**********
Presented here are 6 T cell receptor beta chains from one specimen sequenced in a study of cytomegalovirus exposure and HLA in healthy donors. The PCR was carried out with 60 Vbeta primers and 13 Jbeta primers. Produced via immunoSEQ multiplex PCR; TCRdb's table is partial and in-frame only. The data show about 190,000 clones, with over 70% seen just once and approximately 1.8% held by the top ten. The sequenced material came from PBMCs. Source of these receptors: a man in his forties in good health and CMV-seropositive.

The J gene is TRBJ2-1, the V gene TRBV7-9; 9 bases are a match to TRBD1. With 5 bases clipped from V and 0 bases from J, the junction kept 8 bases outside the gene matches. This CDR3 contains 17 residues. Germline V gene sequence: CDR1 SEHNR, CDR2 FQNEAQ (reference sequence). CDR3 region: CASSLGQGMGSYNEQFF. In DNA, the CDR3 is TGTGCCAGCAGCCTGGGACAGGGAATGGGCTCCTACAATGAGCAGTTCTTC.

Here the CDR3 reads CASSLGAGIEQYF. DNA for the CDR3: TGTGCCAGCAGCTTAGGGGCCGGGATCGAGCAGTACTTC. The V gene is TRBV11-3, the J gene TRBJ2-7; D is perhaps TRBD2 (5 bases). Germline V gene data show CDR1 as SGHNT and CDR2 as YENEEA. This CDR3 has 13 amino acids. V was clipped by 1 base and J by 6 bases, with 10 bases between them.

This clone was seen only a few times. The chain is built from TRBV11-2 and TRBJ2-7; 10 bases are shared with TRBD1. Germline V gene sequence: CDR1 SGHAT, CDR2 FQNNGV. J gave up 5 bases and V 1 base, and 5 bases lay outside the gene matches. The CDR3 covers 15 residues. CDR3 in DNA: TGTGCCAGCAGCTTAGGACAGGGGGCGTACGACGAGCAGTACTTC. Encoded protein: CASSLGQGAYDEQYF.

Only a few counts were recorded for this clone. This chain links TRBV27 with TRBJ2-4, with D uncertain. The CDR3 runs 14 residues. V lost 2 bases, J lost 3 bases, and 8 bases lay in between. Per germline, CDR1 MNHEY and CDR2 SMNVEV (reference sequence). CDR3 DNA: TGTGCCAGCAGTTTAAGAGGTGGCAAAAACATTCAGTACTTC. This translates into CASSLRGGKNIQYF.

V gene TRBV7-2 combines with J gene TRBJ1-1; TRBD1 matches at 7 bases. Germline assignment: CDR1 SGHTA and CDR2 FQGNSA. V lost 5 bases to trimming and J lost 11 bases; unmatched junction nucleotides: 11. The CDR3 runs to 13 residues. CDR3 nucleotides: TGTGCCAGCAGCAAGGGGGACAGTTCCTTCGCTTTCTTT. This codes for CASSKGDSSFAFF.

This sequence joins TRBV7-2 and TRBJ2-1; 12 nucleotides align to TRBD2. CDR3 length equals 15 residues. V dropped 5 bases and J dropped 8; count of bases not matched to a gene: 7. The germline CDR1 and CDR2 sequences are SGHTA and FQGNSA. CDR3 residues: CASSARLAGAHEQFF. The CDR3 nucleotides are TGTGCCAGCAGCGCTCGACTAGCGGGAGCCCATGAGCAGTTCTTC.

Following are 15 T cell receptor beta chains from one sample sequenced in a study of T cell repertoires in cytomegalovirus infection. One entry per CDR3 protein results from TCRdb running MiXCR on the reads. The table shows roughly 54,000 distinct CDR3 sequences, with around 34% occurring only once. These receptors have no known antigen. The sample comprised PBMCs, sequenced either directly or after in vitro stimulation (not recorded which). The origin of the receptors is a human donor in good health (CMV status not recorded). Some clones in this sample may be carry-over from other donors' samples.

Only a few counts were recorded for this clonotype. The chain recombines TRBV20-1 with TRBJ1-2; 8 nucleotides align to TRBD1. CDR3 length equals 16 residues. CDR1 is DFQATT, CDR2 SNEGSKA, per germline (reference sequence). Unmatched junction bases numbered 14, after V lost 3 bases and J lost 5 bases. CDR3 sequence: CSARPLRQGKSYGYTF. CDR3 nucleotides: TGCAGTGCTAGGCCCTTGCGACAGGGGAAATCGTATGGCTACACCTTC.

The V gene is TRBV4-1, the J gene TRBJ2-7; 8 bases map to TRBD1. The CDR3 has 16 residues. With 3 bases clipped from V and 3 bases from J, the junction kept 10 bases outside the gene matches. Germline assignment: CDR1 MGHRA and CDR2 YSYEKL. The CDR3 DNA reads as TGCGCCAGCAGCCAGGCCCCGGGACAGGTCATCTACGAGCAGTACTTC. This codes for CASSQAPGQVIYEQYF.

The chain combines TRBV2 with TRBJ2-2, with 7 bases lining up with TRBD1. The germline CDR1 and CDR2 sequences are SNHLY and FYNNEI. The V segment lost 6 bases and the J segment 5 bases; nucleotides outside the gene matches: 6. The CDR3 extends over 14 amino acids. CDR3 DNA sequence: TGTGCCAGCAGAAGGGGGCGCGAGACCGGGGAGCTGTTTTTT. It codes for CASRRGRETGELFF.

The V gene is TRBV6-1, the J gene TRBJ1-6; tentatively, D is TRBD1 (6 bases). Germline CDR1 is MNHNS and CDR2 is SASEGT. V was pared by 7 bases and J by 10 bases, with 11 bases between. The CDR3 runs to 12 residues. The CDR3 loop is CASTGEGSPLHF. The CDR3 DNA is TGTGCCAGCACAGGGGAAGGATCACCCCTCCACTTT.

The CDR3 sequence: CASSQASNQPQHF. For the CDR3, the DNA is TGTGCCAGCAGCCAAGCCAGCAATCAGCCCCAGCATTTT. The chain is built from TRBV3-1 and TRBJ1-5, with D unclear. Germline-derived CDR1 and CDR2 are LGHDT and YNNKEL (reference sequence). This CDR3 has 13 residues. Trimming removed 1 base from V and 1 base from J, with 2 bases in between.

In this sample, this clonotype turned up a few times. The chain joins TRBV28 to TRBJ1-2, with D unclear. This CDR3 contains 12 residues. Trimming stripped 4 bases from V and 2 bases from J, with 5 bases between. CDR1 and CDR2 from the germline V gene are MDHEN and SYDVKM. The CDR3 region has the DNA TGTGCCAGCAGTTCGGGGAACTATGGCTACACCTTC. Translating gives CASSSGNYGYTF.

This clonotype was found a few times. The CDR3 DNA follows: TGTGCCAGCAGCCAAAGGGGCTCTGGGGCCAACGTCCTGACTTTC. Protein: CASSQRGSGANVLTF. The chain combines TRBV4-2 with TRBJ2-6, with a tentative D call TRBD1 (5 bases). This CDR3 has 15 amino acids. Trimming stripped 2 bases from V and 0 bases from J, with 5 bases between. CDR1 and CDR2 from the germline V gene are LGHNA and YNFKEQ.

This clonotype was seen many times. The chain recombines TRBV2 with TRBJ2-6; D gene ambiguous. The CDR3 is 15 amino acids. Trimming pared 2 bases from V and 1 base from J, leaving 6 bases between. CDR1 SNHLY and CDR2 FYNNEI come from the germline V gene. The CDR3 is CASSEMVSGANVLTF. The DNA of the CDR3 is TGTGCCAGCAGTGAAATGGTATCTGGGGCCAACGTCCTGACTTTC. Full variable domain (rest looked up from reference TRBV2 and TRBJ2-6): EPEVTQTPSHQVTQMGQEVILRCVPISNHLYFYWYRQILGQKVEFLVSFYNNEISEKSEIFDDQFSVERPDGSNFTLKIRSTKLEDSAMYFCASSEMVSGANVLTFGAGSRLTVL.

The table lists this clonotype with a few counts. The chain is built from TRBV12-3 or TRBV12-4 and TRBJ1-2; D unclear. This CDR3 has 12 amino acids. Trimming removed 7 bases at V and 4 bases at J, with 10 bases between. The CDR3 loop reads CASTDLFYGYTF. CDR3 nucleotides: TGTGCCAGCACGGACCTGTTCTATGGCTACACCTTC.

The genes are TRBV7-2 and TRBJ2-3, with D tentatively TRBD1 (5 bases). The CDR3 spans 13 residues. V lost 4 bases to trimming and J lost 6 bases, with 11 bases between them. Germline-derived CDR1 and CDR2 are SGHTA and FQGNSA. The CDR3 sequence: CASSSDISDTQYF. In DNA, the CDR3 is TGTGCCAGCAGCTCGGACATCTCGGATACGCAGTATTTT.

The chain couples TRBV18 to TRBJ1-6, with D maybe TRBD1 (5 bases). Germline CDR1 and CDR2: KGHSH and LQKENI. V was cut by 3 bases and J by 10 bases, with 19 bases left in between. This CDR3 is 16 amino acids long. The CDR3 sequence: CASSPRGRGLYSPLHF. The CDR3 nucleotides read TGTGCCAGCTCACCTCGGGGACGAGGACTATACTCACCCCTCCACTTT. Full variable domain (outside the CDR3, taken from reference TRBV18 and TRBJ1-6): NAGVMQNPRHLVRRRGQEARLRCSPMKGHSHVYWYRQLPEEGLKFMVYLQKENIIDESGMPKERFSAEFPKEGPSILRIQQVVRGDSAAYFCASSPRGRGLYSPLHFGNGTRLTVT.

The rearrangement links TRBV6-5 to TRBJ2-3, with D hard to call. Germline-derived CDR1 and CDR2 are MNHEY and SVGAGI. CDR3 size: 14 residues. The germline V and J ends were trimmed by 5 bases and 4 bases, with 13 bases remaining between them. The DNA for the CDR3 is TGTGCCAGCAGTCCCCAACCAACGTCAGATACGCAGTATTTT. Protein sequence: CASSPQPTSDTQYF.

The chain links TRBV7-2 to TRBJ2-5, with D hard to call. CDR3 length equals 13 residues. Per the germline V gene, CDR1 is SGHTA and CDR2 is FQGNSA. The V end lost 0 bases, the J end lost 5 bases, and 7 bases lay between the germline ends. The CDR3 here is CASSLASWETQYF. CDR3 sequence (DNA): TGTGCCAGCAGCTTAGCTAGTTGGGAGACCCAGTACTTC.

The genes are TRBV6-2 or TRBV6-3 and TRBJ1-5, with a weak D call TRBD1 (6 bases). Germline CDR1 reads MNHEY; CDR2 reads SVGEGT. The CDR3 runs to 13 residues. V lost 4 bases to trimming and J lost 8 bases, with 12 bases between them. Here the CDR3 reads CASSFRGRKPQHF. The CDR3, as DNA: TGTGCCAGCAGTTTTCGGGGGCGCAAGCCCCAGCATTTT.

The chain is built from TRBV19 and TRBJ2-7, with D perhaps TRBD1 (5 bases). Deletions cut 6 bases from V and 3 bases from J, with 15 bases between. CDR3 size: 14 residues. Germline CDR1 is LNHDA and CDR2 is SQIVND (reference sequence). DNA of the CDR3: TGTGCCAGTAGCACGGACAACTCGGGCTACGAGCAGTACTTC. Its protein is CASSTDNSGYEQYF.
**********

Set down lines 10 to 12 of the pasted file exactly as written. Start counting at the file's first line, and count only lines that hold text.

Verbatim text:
The V gene is TRBV4-1, the J gene TRBJ2-7; 8 bases map to TRBD1. The CDR3 has 16 residues. With 3 bases clipped from V and 3 bases from J, the junction kept 10 bases outside the gene matches. Germline assignment: CDR1 MGHRA and CDR2 YSYEKL. The CDR3 DNA reads as TGCGCCAGCAGCCAGGCCCCGGGACAGGTCATCTACGAGCAGTACTTC. This codes for CASSQAPGQVIYEQYF.

The chain combines TRBV2 with TRBJ2-2, with 7 bases lining up with TRBD1. The germline CDR1 and CDR2 sequences are SNHLY and FYNNEI. The V segment lost 6 bases and the J segment 5 bases; nucleotides outside the gene matches: 6. The CDR3 extends over 14 amino acids. CDR3 DNA sequence: TGTGCCAGCAGAAGGGGGCGCGAGACCGGGGAGCTGTTTTTT. It codes for CASRRGRETGELFF.

The V gene is TRBV6-1, the J gene TRBJ1-6; tentatively, D is TRBD1 (6 bases). Germline CDR1 is MNHNS and CDR2 is SASEGT. V was pared by 7 bases and J by 10 bases, with 11 bases between. The CDR3 runs to 12 residues. The CDR3 loop is CASTGEGSPLHF. The CDR3 DNA is TGTGCCAGCACAGGGGAAGGATCACCCCTCCACTTT.